- It provides substantial direct energy cost savings;

- It provides the Local Units the potential for additional savings through the sharing of revenues from the sale of Solar Renewable Energy Certificates (SRECs) and other environmental benefits;

- Due to SunLight/MasTec's proposed capital investment, which reduces the required size of the Authority bonds, it provides a strong level of protection for Sussex from financial risk;

- It provided additional financial protection for Sussex in the form of a debt service reserve fund; and,

- It includes a restoration security providing for additional Local Unit protection at the end of contract.

Back in 2011, Bernie Re and the other county bureaucrats gave their assurances as professionals, their word, as men of honor.  Apparently his word isn't worth much and his professional standards are simply nonexistent. 

In today's New Jersey Herald, Bernie Re -- a man who Sussex County taxpayers have paid handsomely year after year -- essentially laughed in their faces and said "let the buyer beware".

Here is Bernie Re's exact quote: 

Re, though, acknowledged that he had been upset by the political storm surrounding the solar issue. He said county officials provided thorough information and that decisions were always up to the freeholders.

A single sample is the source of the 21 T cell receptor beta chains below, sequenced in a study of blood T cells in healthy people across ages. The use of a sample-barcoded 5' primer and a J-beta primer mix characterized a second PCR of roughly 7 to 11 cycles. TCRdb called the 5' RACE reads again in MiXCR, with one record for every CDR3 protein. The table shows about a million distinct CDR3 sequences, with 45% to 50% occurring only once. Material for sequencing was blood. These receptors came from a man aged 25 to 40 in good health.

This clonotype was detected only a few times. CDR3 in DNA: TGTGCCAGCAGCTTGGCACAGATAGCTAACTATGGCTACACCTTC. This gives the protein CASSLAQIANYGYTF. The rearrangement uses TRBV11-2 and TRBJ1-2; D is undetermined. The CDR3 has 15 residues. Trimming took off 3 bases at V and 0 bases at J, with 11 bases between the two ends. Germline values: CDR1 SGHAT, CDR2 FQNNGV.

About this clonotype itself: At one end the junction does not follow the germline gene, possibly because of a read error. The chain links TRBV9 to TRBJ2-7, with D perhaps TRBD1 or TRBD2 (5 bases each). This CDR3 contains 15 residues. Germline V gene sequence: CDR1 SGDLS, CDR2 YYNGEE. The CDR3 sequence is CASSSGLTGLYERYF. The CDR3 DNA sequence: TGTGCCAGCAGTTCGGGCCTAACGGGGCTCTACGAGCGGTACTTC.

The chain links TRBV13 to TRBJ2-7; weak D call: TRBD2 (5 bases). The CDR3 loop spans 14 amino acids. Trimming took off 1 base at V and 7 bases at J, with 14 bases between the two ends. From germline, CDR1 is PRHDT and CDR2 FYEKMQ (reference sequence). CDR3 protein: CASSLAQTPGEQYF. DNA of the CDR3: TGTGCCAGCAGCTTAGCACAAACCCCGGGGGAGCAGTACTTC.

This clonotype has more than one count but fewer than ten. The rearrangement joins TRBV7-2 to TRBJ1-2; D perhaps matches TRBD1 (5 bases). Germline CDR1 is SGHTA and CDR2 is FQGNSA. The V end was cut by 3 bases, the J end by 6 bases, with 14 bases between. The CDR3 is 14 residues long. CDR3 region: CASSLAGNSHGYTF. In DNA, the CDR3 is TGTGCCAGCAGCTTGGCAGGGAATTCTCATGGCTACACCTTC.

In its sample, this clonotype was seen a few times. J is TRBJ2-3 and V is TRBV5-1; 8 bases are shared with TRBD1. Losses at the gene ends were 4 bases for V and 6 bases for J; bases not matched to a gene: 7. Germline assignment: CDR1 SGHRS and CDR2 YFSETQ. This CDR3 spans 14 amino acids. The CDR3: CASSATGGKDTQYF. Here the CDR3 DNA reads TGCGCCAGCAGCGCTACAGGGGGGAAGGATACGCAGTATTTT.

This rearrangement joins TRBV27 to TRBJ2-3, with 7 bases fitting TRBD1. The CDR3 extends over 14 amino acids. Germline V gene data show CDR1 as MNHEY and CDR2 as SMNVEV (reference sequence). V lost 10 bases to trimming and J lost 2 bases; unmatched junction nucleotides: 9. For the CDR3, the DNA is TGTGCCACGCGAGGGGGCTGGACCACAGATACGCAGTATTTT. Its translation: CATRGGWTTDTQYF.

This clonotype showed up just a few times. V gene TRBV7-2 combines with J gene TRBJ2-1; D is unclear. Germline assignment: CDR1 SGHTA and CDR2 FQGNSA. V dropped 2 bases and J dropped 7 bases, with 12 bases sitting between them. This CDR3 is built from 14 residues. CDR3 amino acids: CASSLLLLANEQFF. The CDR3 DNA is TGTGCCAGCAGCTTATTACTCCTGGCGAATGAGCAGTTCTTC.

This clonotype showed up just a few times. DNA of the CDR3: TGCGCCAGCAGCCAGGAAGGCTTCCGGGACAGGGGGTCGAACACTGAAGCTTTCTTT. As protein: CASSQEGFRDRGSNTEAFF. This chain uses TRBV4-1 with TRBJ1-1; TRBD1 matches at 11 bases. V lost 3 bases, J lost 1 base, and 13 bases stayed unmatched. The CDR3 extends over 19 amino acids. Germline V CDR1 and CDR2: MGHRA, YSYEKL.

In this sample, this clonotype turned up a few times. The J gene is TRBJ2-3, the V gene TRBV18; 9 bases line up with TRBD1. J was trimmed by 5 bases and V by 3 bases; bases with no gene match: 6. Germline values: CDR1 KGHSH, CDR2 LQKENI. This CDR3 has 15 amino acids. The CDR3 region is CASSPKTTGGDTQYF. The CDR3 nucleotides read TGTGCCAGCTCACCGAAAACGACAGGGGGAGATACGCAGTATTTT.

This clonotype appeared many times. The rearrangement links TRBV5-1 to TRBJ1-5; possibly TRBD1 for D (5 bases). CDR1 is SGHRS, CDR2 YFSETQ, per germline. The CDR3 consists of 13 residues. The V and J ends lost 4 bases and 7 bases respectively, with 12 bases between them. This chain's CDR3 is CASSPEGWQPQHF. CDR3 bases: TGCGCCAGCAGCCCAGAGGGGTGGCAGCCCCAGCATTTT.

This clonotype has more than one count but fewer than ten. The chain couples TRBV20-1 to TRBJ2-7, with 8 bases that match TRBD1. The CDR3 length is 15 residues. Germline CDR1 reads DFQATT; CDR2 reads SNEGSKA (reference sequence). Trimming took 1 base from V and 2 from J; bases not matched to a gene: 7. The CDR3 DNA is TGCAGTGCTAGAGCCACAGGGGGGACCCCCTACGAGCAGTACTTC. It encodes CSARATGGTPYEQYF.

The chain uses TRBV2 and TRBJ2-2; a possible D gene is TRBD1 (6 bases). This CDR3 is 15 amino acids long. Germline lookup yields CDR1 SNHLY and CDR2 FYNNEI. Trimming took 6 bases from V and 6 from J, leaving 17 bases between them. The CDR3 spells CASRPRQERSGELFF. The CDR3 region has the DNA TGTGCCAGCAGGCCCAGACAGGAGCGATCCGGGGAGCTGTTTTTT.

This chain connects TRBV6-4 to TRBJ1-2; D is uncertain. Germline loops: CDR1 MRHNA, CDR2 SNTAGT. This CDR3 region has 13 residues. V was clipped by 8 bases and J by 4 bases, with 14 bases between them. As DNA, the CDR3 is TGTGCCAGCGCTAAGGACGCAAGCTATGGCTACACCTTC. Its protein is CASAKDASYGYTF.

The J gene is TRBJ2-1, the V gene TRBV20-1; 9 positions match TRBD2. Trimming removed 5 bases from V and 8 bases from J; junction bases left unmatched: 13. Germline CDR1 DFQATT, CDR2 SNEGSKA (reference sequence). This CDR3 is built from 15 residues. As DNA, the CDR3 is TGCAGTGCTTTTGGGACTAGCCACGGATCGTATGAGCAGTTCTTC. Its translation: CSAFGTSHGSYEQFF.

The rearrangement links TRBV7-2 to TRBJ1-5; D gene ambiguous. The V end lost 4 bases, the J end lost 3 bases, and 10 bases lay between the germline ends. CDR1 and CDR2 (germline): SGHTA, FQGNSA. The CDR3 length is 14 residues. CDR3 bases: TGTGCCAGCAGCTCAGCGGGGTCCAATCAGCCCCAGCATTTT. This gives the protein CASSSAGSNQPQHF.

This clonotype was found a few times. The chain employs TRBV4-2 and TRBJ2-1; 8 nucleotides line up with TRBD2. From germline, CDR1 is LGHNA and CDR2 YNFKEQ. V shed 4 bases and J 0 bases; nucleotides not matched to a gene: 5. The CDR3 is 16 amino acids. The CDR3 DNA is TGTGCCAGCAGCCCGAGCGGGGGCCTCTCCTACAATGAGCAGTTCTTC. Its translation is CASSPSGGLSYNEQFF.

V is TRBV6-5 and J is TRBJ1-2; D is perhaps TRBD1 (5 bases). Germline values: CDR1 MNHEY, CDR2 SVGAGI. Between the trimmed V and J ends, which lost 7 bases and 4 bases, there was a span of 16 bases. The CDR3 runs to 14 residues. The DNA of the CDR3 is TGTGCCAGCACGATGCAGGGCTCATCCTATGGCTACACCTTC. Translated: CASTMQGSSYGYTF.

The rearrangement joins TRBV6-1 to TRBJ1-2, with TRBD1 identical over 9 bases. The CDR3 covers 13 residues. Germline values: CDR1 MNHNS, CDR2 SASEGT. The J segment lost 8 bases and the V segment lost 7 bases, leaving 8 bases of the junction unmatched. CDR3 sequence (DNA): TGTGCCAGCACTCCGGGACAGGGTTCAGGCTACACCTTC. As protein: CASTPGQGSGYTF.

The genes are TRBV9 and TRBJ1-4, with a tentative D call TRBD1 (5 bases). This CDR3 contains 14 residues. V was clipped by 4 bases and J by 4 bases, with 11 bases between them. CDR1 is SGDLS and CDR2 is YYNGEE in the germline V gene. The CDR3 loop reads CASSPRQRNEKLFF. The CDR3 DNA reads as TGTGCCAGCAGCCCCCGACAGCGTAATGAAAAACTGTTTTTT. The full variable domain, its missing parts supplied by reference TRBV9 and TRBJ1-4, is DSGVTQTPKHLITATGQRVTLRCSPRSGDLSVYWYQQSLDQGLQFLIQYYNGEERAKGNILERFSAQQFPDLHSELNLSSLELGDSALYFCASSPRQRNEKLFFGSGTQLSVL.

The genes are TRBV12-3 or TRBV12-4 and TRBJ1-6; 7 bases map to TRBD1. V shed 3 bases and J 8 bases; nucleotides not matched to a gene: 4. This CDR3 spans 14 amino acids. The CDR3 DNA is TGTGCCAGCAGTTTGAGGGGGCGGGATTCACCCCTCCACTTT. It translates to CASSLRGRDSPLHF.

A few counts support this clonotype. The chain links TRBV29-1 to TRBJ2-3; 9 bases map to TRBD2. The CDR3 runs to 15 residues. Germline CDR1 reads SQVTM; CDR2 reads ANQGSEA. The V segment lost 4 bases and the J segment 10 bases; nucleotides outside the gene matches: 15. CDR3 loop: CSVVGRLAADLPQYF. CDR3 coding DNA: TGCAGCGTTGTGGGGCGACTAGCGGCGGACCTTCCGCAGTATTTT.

“Elected officials have a job to do. Nobody put a gun to anybody's head,” Re said.

"Nobody put a gun to anybody's head."  Isn't that what scammer Bernie Madoff said about his victims?  Yes, and scammer Jordan Belfort, the Wolf of Wall Street himself, said it too.  Isn't that what every scumbag scammer says?

Yes, elected officials do have a job to do.  They should have been better judges of character in selecting the county's top bureaucrats.

We've just been through tax time.  Imagine if something was really wrong and you got audited and the person who you trusted to advise you on preparing your taxes said, "Nobody put a gun to anybody's head."